Meteors and asteroids contain a higher percentage of iridium than does the earth’s crust. There’s a thin layer of iridium found worldwide in sediment put down around 65 million years ago at the end of what is known as the Cretaceous period. Here, an ‘iridium spike’ occurs lying at the K-T boundary which shows a dramatic separation of fossils between reptiles and mammals. At this point, the extinction of 75% of species on land and in the sea occurred, the other 25 percent having been saved aboard Noah’s Ark, which by this point was presumably standing room only.
This iridium-enriched belt is seen as evidence that the earth was struck by a large meteor or asteroid at the time. A large enough impact, near to the equator would have spread dust around both hemispheres, allowing for this iridium line. The dust would also have blocked the sun for some time, leading to the extinction of some plants, as well as possibly being a contributing factor to the extinction of the dinosaurs. The diplodocus here was made in Leicester in 1974 for the British Museum, the other more recent dinosaurs were made in China.
What’s in a name?
A more recent threat of iridium crashing into the earth came from a man-made source as reported on BBC News ‘Flaming end for satellites’ article http://news.bbc.co.uk/1/hi/business/681646.stm
on the 18th March, 2000 -
“Bankrupt US phone firm Iridium is to send 66 satellites worth $6bn out of orbit to burn up in the Earth's atmosphere.”
The business was in trouble from high maintenance costs and slow takeup of its satellite phone telecommunications services. One of the few big customers at this time was the Pentagon, who had bought 800 phones that could operate almost anywhere on earth.
During the bankruptcy crisis, the decision to allow the satellites to be de-orbited (short for allowing the satellites to burn up in the atmosphere)
‘was welcomed by George Levin, from the US National Research Council, as showing great corporate responsibility. He told the BBC that burning them up removed waste and freed up orbit space for others.’
That’s one definition of corporate responsibility then.
The system is now making healthy profits for the company that bought them at a bargain basement price, and partly it seems, thanks to our very own Foreign Office. A British diplomat ‘lost’ two satellite phones in Iraq in 2006, and Foreign Office officials had to admit to MP’s that the stolen phones had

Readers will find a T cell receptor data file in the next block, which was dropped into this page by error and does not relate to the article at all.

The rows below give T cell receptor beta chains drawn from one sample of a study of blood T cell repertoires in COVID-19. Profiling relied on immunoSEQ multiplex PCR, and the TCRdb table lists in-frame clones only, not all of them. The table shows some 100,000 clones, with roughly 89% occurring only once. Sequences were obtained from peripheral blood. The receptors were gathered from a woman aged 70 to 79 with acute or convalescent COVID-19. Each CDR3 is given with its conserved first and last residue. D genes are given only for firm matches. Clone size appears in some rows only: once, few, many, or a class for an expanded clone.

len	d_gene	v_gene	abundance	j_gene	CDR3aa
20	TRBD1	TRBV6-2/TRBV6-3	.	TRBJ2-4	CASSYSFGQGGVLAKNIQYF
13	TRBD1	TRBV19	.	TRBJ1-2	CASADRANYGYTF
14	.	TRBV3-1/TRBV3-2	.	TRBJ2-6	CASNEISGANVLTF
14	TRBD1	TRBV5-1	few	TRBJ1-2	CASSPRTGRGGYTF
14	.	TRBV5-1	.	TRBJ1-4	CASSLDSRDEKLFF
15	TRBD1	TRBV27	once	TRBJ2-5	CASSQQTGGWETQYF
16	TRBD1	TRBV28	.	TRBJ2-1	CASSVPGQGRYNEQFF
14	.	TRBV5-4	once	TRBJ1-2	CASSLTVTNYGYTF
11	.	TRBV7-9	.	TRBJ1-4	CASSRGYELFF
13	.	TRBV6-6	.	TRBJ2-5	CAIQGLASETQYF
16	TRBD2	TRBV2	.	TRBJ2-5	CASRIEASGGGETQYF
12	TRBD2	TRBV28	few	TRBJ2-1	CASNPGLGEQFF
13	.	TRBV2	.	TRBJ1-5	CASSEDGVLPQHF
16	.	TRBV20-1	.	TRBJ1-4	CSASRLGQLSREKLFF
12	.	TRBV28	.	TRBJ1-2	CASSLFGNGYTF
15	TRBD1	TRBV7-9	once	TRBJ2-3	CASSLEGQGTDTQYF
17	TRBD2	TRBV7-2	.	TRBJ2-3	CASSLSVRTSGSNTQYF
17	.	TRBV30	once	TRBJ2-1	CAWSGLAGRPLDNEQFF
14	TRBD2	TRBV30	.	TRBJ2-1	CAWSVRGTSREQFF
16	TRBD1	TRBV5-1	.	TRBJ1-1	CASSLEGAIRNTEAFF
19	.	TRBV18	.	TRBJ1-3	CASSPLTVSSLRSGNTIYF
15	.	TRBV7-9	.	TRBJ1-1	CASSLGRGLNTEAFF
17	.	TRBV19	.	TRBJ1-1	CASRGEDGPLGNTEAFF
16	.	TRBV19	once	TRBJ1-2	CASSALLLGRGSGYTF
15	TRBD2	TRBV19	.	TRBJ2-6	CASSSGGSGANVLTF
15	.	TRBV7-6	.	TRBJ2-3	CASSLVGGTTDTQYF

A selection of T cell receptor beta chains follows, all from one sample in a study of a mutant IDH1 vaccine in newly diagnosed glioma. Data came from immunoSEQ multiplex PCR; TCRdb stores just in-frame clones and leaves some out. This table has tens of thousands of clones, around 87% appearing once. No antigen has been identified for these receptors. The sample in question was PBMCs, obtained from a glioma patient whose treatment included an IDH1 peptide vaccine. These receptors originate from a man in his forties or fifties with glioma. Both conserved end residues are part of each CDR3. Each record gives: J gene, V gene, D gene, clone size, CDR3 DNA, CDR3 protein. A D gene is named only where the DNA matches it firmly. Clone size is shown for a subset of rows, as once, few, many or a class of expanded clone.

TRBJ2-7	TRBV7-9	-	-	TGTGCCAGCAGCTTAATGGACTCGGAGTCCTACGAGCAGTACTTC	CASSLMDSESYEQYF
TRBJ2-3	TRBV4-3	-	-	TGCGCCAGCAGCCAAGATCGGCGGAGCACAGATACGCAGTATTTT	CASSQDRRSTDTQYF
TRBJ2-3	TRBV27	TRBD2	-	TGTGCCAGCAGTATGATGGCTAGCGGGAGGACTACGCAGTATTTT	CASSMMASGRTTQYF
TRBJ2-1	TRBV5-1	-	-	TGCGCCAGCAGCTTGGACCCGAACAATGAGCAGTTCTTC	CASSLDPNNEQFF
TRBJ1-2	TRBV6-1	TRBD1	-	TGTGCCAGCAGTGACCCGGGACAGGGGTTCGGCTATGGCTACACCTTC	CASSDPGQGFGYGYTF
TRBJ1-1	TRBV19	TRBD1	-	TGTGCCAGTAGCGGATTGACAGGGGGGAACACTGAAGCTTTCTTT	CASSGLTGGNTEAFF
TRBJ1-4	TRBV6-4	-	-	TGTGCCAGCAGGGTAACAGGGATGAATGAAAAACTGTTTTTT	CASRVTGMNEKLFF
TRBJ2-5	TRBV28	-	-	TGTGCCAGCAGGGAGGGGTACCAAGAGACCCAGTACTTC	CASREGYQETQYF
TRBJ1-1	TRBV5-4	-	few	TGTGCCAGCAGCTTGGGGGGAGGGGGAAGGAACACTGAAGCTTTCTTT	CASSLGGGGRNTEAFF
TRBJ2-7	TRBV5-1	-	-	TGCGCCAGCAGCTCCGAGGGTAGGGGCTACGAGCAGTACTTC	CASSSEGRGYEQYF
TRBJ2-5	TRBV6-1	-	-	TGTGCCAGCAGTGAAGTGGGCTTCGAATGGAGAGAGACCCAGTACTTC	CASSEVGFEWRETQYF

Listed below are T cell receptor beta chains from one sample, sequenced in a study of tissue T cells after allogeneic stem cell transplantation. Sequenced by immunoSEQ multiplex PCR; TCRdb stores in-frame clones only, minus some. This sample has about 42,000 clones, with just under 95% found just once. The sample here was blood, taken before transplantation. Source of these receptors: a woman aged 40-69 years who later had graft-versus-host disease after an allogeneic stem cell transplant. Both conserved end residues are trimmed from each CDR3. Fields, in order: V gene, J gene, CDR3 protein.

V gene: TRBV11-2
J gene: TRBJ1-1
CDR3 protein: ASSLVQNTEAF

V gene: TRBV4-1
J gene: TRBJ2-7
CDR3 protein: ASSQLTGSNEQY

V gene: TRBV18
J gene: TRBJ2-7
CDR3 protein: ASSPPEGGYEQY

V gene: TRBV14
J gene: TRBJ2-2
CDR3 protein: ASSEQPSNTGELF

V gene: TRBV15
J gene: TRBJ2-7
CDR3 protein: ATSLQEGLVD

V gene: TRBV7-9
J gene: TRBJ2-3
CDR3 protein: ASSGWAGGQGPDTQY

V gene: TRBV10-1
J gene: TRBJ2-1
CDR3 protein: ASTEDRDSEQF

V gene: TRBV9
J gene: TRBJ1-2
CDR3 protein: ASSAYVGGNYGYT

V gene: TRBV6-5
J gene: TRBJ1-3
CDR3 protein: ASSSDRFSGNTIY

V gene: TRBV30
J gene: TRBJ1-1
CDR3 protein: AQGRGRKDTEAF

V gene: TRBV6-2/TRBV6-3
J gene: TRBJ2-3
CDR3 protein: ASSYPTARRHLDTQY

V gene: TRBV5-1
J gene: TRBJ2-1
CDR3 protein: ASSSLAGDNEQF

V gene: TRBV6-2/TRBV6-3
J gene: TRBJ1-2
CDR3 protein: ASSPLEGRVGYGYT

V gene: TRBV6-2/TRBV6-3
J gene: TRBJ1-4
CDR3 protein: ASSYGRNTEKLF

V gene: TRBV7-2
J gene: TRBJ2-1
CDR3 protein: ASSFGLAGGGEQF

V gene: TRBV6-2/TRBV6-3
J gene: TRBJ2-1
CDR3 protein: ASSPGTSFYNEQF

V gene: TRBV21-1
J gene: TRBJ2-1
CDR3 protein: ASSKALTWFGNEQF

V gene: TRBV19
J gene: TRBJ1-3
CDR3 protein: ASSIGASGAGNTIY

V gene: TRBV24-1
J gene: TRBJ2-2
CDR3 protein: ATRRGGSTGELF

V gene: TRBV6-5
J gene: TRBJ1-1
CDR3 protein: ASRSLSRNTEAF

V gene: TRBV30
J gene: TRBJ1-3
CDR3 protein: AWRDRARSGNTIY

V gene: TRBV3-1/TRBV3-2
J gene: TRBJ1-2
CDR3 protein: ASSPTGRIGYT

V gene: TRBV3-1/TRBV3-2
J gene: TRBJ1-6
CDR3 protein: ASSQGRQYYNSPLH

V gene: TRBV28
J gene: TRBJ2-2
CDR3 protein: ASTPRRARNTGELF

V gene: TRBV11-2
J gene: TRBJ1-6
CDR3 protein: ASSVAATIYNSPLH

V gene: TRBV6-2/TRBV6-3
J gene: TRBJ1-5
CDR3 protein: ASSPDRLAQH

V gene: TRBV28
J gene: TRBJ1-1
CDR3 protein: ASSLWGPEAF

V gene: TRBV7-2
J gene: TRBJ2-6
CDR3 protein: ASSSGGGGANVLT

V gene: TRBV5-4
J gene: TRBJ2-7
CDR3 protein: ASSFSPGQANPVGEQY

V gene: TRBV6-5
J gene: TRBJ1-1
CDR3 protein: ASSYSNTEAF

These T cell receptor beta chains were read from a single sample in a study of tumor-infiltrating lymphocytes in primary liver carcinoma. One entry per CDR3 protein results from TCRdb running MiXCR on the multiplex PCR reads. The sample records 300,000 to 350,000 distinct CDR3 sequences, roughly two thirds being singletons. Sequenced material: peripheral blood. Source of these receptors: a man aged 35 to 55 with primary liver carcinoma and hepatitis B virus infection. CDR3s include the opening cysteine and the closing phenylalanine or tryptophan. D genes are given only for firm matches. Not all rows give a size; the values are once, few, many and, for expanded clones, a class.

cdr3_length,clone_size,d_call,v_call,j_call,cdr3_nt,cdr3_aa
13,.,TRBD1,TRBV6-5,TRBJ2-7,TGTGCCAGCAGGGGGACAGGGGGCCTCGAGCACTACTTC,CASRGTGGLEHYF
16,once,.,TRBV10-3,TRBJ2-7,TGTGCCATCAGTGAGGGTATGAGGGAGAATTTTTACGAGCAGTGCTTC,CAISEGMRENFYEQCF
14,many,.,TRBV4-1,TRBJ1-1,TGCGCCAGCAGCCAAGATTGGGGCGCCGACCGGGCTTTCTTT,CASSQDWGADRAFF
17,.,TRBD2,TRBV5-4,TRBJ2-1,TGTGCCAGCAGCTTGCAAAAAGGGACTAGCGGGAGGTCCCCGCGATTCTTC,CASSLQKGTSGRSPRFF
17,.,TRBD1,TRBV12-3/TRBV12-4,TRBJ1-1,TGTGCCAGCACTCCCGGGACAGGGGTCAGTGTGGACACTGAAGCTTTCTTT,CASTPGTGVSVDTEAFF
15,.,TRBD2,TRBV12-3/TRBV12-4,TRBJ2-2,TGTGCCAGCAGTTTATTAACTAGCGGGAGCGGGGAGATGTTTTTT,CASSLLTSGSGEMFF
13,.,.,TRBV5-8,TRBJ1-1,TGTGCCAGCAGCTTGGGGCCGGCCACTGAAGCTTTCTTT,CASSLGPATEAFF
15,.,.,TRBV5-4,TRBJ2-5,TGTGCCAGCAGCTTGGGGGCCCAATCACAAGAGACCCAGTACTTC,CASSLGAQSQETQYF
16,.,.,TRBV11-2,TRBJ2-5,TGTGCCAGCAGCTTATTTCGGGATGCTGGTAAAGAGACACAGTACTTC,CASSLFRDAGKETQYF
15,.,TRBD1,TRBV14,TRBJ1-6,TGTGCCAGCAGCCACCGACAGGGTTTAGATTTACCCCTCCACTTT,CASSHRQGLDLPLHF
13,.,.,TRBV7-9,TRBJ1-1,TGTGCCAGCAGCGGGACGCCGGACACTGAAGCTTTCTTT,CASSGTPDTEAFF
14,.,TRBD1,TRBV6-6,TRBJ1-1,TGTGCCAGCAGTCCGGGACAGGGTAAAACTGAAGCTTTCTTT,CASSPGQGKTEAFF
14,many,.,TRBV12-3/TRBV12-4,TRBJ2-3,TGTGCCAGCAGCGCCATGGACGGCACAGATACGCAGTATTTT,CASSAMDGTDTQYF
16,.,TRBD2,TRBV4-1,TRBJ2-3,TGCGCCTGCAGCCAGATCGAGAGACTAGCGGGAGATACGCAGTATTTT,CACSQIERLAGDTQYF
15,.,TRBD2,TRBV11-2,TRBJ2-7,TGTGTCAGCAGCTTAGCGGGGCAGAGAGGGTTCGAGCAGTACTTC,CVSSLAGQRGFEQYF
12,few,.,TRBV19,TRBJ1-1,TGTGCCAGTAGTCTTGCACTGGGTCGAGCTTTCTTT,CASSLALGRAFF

“Nothing to do with terrorism but more to do with a budding entrepreneur and a telephone porn network.
FO officials had already admitted that the lost phones had cost them £594,000 in unauthorised phone bills but it is now bracing itself for an extremely critical report from the Commons public accounts committee on how it came to pay phone bills, which at one stage hit £212,000 in one month, without asking questions.” (Guardian March 2006)
Despite the fact that the phones haven’t been found, the satellites that make them work can be seen in the sky thanks to what’s known as an ‘iridium flare’ as they orbit around 780 km above the Earth’s surface. They each have three highly reflective antennas about the size of a door that can reflect the suns rays down to an observer on earth when the geometry lines up correctly in small 10 km windows. The effect appears for a few seconds as a bright point expands outwards into a line, then disappears.
It’s possible to calculate the ‘mirror angle’ and build up an iridium flare timetable so that you can watch out for them. Luckily several people have gone to all the trouble of doing this, such as heavens above (at http://www.heavens-above.com/ ).
There’s no iridium in the antennaes that create the flares, nor have I been able to find out if anything else onboard contains iridium. The reason given for the name is that originally there were going to be 77 satellites, thus equating it with iridium’s’ atomic number. Dysprosium flares (atomic number 72) don’t sound as cool either.
The antennaes are actually coated with a layer of highly reflective Teflon for thermal control, and it’s this that bounces the light down, so perhaps they should be rather less poetically called Polytetrafluoroethylene flares, or non-stick frying pan flares.
Iridium is used as process catalyst for the production of acetic acid. One of the uses off diluted acetic acid is as the vinegar that you get in chip shops, so its end product is what you sprinkle on your fish and chips.
-a quick plug here - to sample this, you could very well go to my parents’ fish and chip shop in Keswick – ‘The Lakes Fish Restaurant’, 7, Bank Street, Keswick (opposite the police station).
NGK make iridium spark plugs, which actually do contain iridium, which is employed for the job of working well under extreme temperature and pressure inside the cylinders of the combustion engine. The majority of Iridium is obtained from platinum ore mining in South Africa, and platinum would do the job just as well, but the more exotic spacey name allows them to be sold at a premium rate.